Toyota’s sticky gas pedal, part 1

05Feb10

The president of Toyota today apologized for the automaker’s quality problems that have led to the recall of more than nine million cars around the world and promised to soon announce steps that would address them.

Akio Toyoda, grandson of Toyota’s founder, took personal responsibility for the problems and vowed Toyota will do its utmost to regain the trust of its customers.
Prominent among the safety problems that have hounded Toyota in the last few months are its accelerator pedals that have been reported to stick. Last month, a total of 4.5 million vehicles representing eight models were recalled to fix this problem.
…………………………………………………………………………………………………………………………………..

INTERACTIVE: GAPS IN THE DRUG APPROVAL PROCESS

………………………………………………………………………………………………………………………………….

Missing in the news coverage of Toyota’s quality woes are the exact details of the gas pedal problem – why does it get stuck, what causes it to stick, what parts are involved and which one is malfunctioning, and in what stage of the process does the problem occur?

Visual Storyteller will try to make sense of the mechanics involved and present the details that matter to millions of people in an information graphic. And we will do it by starting with what we already know and work from there.

What we know
1. The gas pedal unit is designed to allow a certain amount of friction – referred to as hysteresis – between “teeth” that come in contact with each other during normal operation. Friction works in conjunction with spring pressure, a kind of counterbalancing force that returns the pedal to its original positon. This design makes the actual effort of stepping on the pedal less tiring for the driver.
2. The critical point here is the amount of friction allowed so that the pedal returns as soon as pressure is reduced, or removed, as is the case when a driver’s foot is taken off the pedal. It is established that the relationship between the spring pressure and built-in friction must be consistent.
3. According to Toyota, pedals made by Chinese parts maker CTS have not been able to maintain stability between friction and pressure. With the CTS pedals, friction can increase over time due to wear or condensation, or both. Here is when friction becomes greater than the pressure from the return spring, causing the pedal to slow down on the return motion, return in an uneven path, or not return at all to its original position.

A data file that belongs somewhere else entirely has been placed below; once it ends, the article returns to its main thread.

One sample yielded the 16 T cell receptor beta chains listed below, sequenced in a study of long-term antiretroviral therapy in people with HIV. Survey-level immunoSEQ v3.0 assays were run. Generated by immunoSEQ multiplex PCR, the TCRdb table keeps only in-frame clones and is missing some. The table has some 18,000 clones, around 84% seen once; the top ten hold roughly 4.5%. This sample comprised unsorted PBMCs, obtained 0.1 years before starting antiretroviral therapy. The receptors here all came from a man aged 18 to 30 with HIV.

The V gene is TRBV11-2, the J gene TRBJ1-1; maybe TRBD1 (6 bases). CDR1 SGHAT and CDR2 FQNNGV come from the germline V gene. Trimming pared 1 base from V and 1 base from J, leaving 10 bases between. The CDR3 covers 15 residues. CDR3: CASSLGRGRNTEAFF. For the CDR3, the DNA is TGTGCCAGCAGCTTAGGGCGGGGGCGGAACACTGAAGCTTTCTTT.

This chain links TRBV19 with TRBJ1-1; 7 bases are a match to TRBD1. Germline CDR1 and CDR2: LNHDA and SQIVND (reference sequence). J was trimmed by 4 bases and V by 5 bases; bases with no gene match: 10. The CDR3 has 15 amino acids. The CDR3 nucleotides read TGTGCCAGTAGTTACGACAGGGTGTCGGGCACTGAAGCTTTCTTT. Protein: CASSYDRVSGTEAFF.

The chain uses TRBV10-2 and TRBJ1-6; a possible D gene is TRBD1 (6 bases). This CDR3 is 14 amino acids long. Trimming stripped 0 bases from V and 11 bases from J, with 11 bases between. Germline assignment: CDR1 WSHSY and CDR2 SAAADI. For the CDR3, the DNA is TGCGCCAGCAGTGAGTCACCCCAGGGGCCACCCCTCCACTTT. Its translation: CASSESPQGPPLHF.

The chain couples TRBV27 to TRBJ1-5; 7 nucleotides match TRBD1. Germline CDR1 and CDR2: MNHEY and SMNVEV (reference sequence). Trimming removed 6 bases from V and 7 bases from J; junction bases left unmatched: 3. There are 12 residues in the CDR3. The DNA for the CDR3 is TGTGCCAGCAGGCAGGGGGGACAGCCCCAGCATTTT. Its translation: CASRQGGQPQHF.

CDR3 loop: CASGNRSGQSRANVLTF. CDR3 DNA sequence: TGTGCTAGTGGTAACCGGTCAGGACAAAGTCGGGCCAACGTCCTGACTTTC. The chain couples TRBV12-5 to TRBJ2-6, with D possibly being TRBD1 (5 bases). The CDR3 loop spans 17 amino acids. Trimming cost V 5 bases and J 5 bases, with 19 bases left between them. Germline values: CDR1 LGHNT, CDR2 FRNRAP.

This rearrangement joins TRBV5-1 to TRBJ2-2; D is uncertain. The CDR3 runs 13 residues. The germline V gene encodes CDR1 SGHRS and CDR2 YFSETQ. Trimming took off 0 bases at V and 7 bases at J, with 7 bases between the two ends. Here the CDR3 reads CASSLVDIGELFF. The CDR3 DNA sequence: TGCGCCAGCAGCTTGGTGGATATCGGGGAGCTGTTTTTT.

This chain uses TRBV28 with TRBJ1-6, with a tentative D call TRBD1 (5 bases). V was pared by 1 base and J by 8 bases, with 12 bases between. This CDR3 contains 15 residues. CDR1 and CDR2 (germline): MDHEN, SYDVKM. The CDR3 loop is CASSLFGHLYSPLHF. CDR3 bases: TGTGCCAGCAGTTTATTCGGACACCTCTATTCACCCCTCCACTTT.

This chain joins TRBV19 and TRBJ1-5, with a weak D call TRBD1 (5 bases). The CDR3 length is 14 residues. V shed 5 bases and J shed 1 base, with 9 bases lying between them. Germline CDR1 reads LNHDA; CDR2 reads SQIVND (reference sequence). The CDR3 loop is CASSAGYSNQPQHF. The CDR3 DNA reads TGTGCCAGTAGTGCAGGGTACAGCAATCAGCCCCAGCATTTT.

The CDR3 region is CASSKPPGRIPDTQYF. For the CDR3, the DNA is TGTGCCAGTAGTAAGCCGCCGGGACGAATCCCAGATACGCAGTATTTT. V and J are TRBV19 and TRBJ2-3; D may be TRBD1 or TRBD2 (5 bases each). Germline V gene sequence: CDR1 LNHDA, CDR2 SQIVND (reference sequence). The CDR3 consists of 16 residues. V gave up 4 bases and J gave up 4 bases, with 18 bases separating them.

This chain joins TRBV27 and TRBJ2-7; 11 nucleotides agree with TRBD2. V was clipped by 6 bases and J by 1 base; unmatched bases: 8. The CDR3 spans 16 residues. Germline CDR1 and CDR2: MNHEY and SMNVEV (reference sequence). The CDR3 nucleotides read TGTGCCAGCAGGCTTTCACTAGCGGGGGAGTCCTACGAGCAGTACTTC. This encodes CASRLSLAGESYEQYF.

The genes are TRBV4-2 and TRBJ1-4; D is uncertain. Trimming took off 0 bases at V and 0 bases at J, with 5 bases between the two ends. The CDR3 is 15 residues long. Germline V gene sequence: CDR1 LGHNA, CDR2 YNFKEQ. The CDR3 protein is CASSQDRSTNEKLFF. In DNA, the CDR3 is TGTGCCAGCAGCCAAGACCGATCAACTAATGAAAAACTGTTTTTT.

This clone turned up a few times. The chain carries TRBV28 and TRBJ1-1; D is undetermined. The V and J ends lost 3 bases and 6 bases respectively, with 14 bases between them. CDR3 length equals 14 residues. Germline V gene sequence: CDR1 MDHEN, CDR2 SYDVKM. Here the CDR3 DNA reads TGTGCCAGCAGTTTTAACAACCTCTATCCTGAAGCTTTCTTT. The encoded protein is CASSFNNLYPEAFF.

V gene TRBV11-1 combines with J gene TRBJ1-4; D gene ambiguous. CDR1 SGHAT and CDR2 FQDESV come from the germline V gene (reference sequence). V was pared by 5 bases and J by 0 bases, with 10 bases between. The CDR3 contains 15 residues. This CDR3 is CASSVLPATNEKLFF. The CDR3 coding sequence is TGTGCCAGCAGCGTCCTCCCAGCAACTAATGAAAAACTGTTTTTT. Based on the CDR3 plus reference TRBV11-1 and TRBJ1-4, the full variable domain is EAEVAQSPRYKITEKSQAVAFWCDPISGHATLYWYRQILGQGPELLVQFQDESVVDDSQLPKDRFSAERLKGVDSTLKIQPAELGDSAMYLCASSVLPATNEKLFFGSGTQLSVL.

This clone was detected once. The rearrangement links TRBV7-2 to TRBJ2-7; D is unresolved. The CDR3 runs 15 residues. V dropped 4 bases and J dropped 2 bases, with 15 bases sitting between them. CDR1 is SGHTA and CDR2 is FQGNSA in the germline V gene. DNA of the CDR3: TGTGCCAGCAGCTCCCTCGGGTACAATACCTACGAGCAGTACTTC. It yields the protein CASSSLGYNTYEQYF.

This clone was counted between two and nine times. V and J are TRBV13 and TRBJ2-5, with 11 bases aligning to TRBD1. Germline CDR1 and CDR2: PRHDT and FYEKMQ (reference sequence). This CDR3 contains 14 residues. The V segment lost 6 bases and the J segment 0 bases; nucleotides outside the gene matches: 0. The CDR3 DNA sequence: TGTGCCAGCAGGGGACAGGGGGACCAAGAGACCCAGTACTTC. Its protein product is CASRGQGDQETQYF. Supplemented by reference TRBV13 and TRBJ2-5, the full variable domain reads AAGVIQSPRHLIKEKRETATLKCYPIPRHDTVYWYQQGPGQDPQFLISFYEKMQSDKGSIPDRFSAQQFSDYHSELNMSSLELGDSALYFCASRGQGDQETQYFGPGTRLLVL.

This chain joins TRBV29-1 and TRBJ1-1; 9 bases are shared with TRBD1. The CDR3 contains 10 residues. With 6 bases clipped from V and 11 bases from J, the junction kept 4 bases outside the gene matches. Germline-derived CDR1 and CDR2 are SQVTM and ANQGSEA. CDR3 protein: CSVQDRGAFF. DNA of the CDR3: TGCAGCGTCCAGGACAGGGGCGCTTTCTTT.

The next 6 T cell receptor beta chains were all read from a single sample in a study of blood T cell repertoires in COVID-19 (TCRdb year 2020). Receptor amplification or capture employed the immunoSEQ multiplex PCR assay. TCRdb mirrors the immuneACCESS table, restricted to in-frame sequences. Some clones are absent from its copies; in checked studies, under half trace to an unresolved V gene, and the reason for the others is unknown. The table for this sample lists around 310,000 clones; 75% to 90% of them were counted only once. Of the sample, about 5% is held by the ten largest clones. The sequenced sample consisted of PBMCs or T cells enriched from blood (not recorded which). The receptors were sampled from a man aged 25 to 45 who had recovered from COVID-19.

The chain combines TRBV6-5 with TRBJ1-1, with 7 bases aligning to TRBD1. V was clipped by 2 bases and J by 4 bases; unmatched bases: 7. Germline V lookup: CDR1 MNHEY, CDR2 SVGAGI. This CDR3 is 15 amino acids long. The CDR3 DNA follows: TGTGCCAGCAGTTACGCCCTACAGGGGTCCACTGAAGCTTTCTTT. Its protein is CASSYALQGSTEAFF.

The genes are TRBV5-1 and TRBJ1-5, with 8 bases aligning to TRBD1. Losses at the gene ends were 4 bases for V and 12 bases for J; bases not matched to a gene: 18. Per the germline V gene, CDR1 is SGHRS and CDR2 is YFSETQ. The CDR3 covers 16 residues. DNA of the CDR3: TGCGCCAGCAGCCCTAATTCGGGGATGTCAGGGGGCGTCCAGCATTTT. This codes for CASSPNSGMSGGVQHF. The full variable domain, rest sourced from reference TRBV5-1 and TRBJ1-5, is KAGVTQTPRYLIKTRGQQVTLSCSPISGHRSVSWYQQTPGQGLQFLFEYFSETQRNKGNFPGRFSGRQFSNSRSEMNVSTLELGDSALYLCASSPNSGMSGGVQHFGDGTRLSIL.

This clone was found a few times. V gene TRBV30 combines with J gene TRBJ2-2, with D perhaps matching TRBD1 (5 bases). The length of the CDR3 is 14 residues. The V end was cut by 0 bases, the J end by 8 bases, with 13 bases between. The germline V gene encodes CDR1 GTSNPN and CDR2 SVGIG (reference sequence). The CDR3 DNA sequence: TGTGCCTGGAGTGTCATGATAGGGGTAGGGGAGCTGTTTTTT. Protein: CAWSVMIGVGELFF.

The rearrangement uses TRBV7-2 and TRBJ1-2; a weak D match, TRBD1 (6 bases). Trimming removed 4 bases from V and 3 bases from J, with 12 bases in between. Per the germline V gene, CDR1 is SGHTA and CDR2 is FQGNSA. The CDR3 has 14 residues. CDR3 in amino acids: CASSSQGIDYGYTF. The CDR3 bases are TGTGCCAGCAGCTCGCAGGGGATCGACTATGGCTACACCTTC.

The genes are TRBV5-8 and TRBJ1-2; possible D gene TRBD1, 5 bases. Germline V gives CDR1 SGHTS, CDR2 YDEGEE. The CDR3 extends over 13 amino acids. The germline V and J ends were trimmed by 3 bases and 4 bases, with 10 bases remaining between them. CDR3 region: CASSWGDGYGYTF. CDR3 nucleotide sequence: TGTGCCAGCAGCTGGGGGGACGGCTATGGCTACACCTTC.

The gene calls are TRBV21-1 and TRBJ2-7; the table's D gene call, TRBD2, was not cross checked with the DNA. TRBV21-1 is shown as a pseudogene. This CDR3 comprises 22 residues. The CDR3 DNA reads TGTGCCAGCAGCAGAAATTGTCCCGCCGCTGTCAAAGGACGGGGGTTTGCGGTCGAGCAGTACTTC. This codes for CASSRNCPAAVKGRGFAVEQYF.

In real life terms, here is what happens: A driver steps on the gas. This action squeezes the spring in the block and allows the “teeth” to come in contact inside the pedal unit. When the driver lets go of the pedal, the spring action kicks in but its force is overpowered by the friction, hence the pedal stays in a stuck position. The car  does not slow down , or does not stop at all.

In our next post, Part 2, we will diagram the pedal assembly in greater detail and show the interplay between friction and spring action.

……………………………………………………………………………………………………………………..

Also in this blog:
A biodiesel project
The world’s richest oil deposit
Treating gunshot wounds
The promise of E-paper
Recalling the Nimrod air crash in Lake Ontario

……………………………………………………………………………………………………………………………………

Advertisements


No Responses Yet to “Toyota’s sticky gas pedal, part 1”

  1. Leave a Comment

Leave a Reply

Fill in your details below or click an icon to log in:

WordPress.com Logo

You are commenting using your WordPress.com account. Log Out / Change )

Twitter picture

You are commenting using your Twitter account. Log Out / Change )

Facebook photo

You are commenting using your Facebook account. Log Out / Change )

Google+ photo

You are commenting using your Google+ account. Log Out / Change )

Connecting to %s


%d bloggers like this: